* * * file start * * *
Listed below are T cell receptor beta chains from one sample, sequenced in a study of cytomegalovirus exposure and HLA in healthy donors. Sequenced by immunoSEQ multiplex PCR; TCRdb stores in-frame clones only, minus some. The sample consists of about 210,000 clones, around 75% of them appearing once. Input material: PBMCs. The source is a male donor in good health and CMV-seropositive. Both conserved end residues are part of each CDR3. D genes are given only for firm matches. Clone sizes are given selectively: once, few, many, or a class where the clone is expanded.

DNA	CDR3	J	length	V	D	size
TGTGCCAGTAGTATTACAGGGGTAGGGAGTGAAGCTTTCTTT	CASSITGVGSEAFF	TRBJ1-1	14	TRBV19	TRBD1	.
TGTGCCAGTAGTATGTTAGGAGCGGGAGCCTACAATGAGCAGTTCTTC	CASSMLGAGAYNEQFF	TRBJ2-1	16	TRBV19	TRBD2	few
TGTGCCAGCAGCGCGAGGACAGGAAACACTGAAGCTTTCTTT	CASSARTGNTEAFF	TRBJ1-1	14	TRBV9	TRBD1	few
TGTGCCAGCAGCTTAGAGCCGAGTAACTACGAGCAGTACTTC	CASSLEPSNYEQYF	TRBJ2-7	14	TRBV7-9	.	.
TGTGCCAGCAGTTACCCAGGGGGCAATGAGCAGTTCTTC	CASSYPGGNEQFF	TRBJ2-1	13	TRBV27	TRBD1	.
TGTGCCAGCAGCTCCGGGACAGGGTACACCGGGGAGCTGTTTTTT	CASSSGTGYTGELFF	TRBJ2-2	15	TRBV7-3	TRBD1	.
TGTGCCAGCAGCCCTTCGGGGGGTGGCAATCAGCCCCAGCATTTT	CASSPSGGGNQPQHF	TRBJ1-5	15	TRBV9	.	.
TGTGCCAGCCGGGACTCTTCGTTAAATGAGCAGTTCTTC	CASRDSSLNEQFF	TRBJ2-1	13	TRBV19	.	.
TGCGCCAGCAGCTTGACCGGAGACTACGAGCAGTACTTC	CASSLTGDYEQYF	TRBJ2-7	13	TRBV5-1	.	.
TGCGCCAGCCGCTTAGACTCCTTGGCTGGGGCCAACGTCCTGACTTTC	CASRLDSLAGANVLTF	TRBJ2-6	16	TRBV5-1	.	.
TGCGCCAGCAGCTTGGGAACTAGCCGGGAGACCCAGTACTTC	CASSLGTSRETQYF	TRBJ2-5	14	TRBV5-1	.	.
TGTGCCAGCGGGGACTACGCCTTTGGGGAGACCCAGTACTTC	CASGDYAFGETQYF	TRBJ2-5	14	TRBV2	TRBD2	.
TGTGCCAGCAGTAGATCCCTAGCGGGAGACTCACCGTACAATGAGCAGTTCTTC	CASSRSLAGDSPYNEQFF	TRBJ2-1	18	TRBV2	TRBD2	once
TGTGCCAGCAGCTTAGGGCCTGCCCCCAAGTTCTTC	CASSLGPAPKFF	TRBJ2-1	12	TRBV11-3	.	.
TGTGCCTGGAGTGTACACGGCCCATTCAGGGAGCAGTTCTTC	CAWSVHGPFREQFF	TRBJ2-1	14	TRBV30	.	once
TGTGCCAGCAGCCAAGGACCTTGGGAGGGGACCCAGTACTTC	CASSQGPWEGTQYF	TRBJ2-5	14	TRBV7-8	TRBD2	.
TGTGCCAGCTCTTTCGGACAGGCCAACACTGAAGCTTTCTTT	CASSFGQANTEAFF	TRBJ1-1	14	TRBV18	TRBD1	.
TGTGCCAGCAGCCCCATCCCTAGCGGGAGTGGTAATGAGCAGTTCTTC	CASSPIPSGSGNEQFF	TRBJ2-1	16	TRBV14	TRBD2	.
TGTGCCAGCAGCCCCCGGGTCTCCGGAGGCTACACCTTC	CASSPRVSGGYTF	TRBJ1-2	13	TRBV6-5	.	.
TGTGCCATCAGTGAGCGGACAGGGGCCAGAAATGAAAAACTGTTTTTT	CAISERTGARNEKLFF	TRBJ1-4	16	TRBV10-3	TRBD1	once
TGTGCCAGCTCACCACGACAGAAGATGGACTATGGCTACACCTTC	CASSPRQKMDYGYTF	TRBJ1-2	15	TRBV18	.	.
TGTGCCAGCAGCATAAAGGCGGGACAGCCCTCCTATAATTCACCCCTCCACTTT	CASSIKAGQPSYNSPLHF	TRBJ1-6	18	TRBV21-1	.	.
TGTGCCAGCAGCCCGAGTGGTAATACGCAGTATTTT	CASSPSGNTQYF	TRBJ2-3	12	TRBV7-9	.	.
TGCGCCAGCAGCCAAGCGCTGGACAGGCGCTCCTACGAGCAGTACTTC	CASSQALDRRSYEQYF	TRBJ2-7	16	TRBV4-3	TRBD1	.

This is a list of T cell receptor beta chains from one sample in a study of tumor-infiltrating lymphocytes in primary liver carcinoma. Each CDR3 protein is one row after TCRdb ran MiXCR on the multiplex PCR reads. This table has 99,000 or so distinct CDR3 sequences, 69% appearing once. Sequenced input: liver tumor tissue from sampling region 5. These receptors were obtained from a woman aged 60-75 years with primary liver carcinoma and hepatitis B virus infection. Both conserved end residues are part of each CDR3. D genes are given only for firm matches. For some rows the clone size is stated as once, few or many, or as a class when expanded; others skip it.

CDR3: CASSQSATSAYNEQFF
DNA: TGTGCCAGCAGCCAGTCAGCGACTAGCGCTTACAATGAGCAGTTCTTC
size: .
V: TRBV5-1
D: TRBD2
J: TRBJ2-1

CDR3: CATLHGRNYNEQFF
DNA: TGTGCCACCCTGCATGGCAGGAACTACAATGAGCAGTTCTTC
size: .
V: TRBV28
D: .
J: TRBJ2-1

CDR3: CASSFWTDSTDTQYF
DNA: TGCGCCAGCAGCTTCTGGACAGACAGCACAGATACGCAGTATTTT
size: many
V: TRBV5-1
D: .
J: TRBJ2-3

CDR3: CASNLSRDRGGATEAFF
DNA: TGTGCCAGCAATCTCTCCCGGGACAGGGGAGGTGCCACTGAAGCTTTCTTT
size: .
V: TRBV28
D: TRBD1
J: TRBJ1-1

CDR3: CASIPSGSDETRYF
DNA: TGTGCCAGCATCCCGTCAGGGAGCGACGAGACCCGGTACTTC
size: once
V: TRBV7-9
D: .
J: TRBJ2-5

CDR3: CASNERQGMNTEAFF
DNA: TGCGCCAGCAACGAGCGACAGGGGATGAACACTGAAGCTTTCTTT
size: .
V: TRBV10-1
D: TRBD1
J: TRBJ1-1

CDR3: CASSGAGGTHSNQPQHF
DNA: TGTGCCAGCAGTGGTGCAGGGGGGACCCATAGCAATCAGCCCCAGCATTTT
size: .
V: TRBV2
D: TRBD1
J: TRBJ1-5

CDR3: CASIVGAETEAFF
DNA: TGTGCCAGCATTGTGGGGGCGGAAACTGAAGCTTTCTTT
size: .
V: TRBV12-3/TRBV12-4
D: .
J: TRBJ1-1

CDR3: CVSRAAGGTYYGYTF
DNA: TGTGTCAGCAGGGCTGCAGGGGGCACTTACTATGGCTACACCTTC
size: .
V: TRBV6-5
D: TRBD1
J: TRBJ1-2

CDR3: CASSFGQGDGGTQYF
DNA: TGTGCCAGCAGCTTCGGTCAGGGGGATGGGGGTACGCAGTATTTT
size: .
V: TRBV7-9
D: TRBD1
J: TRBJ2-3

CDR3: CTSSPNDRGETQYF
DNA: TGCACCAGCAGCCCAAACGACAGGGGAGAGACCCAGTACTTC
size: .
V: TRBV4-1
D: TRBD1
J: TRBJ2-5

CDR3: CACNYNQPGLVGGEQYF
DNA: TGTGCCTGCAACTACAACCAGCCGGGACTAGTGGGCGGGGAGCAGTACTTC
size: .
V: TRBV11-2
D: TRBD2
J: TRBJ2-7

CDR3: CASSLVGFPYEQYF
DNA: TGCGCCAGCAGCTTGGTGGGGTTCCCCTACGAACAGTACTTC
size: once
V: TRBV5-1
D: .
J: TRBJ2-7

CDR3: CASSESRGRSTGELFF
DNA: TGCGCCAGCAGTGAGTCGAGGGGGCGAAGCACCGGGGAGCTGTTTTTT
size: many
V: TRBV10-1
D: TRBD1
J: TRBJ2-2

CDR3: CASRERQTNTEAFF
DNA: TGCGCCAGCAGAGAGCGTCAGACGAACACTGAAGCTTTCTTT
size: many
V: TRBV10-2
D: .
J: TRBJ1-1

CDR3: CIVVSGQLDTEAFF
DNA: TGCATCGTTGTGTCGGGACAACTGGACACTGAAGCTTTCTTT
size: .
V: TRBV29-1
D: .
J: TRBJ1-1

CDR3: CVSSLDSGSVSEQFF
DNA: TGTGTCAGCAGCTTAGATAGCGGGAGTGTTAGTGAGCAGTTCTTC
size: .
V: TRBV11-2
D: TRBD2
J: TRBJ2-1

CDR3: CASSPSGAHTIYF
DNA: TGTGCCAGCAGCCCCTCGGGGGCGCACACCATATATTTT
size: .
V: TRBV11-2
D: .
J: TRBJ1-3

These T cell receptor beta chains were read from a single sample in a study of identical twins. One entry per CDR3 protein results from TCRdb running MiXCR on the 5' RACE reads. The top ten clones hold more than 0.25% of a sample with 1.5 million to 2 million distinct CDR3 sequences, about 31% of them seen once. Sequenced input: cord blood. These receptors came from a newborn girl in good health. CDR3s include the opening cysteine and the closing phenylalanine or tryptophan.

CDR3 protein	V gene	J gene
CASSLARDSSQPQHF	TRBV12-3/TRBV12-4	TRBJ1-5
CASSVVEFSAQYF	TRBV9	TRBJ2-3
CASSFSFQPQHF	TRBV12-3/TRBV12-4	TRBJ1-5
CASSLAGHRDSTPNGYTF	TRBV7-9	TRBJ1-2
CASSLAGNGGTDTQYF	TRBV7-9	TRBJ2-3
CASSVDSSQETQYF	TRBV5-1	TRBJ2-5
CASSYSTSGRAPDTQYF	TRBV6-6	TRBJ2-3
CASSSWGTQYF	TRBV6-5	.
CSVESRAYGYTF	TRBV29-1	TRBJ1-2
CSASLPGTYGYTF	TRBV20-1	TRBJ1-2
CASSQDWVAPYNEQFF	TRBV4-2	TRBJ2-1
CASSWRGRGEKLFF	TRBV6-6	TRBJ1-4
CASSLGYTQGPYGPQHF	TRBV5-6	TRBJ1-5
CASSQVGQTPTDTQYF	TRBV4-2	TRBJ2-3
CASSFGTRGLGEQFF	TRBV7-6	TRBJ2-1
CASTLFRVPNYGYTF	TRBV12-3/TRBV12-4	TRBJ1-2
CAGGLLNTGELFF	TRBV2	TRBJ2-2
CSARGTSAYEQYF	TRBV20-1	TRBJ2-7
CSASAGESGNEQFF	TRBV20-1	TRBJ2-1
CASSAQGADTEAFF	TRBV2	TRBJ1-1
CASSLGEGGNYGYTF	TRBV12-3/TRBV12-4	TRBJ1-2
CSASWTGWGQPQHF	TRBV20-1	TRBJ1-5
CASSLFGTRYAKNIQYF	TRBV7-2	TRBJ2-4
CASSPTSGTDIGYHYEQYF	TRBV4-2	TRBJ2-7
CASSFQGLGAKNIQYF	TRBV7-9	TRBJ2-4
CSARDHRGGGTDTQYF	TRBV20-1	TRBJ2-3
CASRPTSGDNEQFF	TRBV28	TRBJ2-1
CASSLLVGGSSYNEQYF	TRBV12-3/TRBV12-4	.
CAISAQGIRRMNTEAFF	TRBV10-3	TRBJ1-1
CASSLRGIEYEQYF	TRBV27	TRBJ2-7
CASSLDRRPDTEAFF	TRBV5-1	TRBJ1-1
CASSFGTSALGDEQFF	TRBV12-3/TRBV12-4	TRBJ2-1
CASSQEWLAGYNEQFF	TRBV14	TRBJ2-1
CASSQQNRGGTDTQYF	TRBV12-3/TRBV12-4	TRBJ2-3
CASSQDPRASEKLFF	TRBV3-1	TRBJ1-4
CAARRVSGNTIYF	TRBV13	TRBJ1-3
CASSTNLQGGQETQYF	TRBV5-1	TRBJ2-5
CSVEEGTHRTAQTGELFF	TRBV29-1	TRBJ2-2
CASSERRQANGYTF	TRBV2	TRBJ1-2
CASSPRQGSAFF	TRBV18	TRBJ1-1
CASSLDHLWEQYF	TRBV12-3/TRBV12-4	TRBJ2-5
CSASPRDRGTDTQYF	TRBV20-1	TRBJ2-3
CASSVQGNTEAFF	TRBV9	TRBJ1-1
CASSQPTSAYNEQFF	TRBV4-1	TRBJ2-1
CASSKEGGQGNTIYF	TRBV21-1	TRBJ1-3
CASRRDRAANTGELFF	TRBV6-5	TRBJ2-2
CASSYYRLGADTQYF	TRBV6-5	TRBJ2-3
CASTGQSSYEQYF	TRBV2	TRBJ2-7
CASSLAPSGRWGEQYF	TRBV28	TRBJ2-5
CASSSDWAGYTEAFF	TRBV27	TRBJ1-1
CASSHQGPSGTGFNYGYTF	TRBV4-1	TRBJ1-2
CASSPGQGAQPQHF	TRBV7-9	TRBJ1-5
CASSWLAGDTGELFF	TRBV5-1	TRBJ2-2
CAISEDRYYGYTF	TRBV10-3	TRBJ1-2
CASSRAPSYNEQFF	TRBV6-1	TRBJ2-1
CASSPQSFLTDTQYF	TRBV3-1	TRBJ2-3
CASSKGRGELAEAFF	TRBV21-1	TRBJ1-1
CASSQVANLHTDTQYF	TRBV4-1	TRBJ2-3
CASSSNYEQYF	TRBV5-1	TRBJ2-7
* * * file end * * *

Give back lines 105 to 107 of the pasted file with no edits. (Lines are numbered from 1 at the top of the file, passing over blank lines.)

J: TRBJ2-7

CDR3: CASSESRGRSTGELFF
DNA: TGCGCCAGCAGTGAGTCGAGGGGGCGAAGCACCGGGGAGCTGTTTTTT